As a military family, we shop at the local base commissary. Every couple of months, they put out a magazine called Eat Well Live Better, and it usually includes a series of recipes and meal ideas for a featured military family. In the Winter 2017 edition that I picked up last week, I found that the solution to their meal challenge “One-pot meals for toddlers and adults” fit my own family perfectly. Moreover, the specific recipe I chose for Try It Tuesday catered to foods everyone in my family enjoys: my son love couscous. My husband is a fan of how kale blends into dishes so seemlessly. I enjoy the Moroccan spice profile chosen by the author.
The original recipe can be found on page 18 of the magazine if you’re a military family. Or, right here if you aren’t: Chicken Thighs with Couscous and Kale.
Unfortunately, our commissary didn’t have any Israeli or pearl couscous, which cooks differently from the instant stuff you find in most grocery store (and is different still from traditional couscous that is steam-cooked); this was the beginning of my troubles with the recipe. While I was purchasing the ingredients, I decided to use instant couscous and resolved to add it in the last few minutes of cooking. Unfortunately, my pregnancy brain kicked in a few days later when I was cooking and I followed the instructions for the Israeli couscous. That meant my couscous didn’t toast but burned to the bottom of my skillet. It was also ready well before the chicken thighs were actually cooked. On top of that, our TV wasn’t working properly, so my two-year-old son was whining because he couldn’t watch his new favorite cartoon while I made dinner.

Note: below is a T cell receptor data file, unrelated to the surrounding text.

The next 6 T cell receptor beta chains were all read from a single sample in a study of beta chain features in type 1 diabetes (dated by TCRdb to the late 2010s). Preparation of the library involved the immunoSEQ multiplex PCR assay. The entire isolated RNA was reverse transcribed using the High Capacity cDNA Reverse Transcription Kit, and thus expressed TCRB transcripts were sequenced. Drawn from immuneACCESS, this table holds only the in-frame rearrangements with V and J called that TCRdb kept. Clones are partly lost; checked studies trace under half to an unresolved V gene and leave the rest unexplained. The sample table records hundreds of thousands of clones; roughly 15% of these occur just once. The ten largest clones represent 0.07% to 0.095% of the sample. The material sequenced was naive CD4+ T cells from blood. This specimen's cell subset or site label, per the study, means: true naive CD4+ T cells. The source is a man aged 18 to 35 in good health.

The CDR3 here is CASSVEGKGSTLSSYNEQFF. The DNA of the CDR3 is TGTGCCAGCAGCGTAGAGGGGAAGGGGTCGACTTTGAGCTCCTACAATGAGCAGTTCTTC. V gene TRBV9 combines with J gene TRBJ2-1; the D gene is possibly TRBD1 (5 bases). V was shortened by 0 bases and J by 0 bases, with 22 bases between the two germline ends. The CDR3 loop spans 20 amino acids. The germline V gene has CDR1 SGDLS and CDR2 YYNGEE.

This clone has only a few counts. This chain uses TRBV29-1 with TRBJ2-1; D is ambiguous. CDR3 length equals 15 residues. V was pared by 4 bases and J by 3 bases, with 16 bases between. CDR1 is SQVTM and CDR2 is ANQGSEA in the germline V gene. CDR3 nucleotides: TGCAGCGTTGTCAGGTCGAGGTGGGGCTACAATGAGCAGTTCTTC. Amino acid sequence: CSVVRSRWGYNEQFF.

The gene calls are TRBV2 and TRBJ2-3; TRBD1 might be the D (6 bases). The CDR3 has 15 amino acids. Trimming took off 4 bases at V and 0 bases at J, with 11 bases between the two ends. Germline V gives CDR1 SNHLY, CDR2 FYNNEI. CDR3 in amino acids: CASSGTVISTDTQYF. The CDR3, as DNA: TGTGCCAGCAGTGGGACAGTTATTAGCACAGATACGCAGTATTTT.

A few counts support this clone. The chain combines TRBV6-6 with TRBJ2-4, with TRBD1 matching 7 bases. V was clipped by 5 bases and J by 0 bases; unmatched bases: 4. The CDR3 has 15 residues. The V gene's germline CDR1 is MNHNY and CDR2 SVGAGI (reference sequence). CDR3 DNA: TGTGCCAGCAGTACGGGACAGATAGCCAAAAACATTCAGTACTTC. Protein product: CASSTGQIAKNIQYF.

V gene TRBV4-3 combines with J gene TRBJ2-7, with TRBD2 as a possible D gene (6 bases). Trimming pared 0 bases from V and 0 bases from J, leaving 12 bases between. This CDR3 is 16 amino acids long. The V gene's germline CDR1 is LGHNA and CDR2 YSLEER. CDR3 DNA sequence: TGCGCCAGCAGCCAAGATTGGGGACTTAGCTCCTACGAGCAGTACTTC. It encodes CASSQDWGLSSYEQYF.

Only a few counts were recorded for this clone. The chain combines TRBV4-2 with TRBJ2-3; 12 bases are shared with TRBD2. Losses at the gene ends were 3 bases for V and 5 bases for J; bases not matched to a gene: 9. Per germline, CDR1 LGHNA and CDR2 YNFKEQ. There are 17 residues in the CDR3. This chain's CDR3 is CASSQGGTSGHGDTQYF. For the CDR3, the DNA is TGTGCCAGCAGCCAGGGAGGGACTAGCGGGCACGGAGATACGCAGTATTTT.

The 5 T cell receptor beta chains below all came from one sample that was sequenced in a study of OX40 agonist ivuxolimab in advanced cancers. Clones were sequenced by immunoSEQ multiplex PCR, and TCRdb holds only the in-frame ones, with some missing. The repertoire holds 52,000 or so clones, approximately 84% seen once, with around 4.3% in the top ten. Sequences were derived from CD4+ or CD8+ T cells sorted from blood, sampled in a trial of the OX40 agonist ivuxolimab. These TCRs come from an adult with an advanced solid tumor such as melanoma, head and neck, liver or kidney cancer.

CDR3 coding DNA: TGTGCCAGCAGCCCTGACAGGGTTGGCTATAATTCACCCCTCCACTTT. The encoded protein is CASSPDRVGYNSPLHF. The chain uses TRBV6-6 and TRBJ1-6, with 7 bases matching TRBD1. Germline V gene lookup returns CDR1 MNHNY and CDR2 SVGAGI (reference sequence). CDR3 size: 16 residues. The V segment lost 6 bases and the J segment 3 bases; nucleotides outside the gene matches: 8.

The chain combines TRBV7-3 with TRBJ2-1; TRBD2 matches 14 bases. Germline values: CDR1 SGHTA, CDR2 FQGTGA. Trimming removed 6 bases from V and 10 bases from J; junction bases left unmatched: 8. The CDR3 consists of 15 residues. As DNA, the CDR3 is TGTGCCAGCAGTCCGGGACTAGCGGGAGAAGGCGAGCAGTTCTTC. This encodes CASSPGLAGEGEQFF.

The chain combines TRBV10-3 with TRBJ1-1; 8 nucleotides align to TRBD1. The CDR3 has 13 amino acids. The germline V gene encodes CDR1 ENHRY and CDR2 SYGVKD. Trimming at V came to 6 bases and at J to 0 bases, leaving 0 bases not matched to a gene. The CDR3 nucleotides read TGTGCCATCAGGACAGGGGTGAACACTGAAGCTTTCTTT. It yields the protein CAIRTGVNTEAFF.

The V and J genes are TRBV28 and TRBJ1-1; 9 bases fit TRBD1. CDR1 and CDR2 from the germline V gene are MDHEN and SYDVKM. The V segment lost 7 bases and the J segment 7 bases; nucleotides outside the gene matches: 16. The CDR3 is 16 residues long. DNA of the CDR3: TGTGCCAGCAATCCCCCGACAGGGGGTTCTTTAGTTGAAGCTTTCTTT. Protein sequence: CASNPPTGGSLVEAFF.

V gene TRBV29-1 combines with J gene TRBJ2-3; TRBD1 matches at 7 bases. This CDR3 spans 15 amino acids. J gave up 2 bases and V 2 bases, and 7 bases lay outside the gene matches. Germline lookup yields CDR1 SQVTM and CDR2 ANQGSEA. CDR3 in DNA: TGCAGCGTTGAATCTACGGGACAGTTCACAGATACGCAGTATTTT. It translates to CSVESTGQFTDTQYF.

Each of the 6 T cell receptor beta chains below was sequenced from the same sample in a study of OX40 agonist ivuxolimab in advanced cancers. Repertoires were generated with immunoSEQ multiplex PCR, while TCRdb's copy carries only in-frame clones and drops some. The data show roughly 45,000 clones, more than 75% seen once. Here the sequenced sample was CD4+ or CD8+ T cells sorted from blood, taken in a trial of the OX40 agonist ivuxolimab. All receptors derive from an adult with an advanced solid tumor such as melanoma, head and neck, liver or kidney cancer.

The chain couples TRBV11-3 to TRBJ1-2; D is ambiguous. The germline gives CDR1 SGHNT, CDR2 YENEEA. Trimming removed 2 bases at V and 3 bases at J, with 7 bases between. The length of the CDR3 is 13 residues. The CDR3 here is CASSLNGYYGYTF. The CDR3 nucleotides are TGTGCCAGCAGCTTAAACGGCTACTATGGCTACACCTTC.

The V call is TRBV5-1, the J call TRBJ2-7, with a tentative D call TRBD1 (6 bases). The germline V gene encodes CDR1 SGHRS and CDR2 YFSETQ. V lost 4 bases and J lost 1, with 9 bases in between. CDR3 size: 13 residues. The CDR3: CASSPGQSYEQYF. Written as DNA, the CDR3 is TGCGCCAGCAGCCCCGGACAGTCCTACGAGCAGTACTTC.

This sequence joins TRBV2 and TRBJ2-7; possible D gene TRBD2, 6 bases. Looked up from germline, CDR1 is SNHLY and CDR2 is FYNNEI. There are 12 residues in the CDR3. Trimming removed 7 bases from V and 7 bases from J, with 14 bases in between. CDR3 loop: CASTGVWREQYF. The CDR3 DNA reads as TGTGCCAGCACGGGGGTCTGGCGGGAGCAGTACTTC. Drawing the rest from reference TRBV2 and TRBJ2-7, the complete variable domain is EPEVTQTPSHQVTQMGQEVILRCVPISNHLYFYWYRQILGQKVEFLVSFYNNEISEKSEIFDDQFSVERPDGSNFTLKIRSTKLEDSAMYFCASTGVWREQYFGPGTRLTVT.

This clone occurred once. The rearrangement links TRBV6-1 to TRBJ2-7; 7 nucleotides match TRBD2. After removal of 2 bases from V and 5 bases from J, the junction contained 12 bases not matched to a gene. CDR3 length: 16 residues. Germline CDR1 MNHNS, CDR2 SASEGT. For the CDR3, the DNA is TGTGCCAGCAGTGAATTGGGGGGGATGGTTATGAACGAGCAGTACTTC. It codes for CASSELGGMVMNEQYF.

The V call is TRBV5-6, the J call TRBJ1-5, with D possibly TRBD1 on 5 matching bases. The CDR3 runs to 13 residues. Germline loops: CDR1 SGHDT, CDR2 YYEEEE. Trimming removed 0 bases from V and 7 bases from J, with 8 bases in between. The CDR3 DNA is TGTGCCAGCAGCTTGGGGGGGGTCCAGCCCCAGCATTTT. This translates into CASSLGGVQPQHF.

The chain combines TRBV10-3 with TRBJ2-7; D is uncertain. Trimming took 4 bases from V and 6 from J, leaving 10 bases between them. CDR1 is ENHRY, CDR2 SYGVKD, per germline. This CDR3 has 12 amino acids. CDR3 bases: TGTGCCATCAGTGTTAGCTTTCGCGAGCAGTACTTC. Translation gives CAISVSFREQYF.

With a little teamwork from my husband, who took a break from his workout to fix the TV and get our son calmed down, and a little quick thinking from the chef (add more broth to keep the couscous moist; pick out the chicken, cut into small pieces, and cook in a second skillet) dinner was salvageable, but I don’t know that any of us enjoyed it like we should have. Although I enjoyed the flavor (I recommend using only one teaspoon each of the thyme and cumin and adding an extra clove of garlic for a more balanced flavor), I couldn’t stop thinking about the mess I’d made for myself to clean up in the kitchen. My husband was disappointed we were having couscous. My son was just grumpy. All in all, we just had one of those nights.
That said, I’d like to try this recipe again with either the proper couscous or a fully functioning brain that will remind me about the tweaks I need to make when substituting ingredients. Hopefully my fiasco (or one of your own) doesn’t keep you from trying a tasty new recipe this week!